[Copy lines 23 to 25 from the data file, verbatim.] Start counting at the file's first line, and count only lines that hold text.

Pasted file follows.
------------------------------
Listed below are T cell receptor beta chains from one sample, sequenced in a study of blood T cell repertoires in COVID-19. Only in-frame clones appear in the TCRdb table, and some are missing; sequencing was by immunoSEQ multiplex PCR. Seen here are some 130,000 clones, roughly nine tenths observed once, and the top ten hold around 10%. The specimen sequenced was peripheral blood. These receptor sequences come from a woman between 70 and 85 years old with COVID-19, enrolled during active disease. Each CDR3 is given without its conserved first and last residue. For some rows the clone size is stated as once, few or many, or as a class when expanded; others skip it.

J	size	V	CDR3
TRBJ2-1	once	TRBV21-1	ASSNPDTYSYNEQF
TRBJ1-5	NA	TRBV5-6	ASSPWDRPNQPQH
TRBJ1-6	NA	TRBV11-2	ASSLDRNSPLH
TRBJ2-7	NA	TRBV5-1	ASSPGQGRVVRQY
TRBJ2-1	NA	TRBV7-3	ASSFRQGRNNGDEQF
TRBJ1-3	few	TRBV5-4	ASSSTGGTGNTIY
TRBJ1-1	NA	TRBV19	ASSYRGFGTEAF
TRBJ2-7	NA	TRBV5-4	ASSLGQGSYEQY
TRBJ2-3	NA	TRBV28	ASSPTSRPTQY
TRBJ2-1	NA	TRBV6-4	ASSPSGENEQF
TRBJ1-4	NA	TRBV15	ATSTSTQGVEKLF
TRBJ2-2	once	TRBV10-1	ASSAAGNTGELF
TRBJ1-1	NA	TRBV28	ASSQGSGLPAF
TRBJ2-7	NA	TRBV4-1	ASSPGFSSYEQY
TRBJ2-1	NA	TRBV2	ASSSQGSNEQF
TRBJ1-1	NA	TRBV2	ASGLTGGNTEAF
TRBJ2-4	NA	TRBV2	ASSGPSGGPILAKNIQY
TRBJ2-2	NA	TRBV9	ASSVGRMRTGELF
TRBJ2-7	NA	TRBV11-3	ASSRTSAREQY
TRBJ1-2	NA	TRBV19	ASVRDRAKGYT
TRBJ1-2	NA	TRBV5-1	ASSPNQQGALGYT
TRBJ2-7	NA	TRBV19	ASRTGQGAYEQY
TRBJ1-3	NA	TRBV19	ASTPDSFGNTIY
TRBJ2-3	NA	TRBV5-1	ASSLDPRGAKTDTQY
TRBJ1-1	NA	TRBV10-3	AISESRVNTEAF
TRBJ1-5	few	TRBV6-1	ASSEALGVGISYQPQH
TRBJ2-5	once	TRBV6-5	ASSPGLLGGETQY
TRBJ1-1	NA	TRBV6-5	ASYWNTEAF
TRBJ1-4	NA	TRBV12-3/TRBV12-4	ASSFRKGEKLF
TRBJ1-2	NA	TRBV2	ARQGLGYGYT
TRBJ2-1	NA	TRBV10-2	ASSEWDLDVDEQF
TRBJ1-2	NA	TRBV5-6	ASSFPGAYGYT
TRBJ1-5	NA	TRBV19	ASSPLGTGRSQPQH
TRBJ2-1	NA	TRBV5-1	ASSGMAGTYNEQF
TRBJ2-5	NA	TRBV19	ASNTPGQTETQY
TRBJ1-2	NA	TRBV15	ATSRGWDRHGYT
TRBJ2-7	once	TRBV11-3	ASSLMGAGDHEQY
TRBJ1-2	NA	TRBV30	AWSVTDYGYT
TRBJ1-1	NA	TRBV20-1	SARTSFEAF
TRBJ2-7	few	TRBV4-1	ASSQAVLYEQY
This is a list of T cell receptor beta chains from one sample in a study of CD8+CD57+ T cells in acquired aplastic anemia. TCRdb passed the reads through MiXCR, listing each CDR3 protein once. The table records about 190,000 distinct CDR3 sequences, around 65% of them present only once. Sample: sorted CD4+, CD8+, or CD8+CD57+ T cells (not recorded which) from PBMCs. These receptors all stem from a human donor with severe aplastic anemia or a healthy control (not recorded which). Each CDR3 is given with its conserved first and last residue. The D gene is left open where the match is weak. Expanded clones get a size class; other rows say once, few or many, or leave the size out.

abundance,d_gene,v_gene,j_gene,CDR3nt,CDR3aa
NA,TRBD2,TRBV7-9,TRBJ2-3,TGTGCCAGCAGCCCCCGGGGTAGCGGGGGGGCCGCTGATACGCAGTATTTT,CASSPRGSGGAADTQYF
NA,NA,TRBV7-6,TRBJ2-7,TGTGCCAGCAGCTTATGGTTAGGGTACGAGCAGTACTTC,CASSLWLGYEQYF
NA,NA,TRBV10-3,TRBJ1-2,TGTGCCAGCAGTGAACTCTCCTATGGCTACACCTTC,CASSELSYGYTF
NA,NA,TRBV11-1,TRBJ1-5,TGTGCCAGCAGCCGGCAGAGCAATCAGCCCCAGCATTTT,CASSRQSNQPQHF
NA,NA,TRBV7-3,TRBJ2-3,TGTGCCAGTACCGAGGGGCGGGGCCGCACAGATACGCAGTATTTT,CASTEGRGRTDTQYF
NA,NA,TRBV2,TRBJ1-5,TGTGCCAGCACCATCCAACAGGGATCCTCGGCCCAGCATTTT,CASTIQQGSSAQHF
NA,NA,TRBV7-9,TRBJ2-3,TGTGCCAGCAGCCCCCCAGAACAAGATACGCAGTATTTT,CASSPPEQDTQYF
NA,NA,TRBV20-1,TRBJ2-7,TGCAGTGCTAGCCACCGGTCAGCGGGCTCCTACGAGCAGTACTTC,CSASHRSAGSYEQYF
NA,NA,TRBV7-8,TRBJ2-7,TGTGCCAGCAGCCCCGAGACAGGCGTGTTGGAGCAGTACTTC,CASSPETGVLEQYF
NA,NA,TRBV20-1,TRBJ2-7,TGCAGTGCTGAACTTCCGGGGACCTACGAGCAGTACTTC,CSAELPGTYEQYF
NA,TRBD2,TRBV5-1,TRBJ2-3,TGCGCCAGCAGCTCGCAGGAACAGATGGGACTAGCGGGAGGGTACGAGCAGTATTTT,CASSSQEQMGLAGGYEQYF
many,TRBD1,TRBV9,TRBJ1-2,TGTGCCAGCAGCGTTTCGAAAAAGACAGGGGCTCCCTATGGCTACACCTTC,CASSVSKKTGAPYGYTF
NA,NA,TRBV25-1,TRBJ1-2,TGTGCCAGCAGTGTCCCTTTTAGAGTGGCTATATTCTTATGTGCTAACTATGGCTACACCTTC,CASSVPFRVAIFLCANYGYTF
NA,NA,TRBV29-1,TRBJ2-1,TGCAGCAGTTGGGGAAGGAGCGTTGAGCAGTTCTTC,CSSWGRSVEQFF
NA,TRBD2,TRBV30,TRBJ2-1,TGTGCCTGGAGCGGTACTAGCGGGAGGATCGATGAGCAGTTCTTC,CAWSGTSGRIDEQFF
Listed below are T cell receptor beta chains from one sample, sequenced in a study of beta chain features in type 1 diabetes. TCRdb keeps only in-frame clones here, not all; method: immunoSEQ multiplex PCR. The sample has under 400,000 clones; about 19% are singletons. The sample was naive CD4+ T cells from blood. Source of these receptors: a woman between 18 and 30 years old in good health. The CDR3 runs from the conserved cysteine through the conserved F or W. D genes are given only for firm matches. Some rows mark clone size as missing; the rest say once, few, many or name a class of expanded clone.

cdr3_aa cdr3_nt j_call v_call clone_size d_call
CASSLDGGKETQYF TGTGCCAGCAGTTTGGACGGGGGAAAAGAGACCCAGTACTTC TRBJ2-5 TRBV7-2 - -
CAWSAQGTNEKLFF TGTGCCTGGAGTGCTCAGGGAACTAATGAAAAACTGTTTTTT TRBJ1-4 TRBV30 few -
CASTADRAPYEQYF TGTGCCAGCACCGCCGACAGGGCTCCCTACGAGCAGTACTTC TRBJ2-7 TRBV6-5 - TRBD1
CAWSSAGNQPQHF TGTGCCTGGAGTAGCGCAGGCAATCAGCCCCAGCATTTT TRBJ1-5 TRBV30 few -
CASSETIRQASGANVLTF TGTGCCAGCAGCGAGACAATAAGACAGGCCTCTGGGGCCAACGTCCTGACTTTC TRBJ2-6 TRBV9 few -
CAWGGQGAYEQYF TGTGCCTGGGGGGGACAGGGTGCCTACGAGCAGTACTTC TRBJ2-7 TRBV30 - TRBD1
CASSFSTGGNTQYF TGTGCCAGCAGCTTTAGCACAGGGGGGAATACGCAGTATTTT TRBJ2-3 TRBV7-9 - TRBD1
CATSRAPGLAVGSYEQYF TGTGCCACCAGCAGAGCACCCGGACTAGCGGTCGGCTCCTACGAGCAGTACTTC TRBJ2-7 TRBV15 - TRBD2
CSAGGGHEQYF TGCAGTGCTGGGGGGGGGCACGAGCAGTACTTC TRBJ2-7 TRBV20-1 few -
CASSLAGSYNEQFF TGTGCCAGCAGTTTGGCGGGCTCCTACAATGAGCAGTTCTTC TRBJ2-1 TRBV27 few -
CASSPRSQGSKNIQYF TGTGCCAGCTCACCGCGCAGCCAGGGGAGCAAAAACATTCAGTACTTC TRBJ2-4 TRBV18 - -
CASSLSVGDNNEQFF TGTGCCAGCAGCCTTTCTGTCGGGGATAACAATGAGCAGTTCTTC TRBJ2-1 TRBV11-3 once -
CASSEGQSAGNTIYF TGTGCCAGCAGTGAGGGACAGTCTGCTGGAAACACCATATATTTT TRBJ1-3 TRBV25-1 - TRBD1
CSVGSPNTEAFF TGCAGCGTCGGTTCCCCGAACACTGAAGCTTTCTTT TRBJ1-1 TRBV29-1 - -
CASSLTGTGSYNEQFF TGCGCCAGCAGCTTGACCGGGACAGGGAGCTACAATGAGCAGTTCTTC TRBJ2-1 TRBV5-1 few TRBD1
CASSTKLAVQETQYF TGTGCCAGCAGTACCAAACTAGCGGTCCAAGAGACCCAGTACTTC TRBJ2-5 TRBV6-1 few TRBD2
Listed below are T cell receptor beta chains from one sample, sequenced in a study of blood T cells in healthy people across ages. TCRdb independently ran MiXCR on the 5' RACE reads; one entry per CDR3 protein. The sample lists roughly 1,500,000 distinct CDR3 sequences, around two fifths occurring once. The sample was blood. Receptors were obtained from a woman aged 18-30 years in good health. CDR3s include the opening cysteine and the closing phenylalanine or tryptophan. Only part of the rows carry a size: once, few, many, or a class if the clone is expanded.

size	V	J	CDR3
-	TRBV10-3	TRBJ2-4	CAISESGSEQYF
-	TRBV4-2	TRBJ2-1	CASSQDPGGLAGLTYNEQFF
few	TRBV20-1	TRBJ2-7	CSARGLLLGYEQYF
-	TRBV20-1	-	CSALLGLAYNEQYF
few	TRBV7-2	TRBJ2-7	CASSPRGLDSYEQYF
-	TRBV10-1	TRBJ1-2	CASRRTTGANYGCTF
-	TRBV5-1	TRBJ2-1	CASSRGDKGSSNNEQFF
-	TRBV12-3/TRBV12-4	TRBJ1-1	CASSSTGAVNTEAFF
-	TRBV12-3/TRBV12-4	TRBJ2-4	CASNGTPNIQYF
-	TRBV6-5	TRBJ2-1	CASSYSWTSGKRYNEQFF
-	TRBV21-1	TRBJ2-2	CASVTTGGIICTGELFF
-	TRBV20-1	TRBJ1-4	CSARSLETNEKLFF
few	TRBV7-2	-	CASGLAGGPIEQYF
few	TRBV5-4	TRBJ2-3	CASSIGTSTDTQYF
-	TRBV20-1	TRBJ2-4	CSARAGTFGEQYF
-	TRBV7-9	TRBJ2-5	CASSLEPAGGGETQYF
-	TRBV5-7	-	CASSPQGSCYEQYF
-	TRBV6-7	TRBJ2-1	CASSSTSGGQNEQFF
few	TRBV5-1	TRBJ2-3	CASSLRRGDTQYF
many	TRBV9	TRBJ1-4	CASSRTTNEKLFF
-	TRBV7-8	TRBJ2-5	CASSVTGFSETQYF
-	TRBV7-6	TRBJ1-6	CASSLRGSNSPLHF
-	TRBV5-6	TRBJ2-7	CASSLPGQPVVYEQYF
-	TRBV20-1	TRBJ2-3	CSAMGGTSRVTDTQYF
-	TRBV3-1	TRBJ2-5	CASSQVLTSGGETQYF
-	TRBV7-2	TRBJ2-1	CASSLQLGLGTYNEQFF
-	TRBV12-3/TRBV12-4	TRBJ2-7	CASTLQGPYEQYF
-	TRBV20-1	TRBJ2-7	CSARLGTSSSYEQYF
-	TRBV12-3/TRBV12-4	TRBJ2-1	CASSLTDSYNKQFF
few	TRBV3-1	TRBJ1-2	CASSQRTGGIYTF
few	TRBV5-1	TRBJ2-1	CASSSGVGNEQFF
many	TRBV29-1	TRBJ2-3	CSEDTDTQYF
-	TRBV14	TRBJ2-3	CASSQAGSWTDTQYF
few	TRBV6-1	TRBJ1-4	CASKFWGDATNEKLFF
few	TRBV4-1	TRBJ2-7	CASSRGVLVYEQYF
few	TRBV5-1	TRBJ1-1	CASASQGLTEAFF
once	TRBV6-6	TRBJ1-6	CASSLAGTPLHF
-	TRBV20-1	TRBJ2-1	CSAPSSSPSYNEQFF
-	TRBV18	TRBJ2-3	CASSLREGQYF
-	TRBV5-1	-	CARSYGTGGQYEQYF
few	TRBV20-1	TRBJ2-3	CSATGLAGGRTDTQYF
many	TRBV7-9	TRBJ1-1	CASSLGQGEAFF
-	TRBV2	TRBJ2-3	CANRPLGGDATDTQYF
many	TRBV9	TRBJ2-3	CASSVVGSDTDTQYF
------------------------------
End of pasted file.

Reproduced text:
TRBJ1-2	NA	TRBV5-1	ASSPNQQGALGYT
TRBJ2-7	NA	TRBV19	ASRTGQGAYEQY
TRBJ1-3	NA	TRBV19	ASTPDSFGNTIY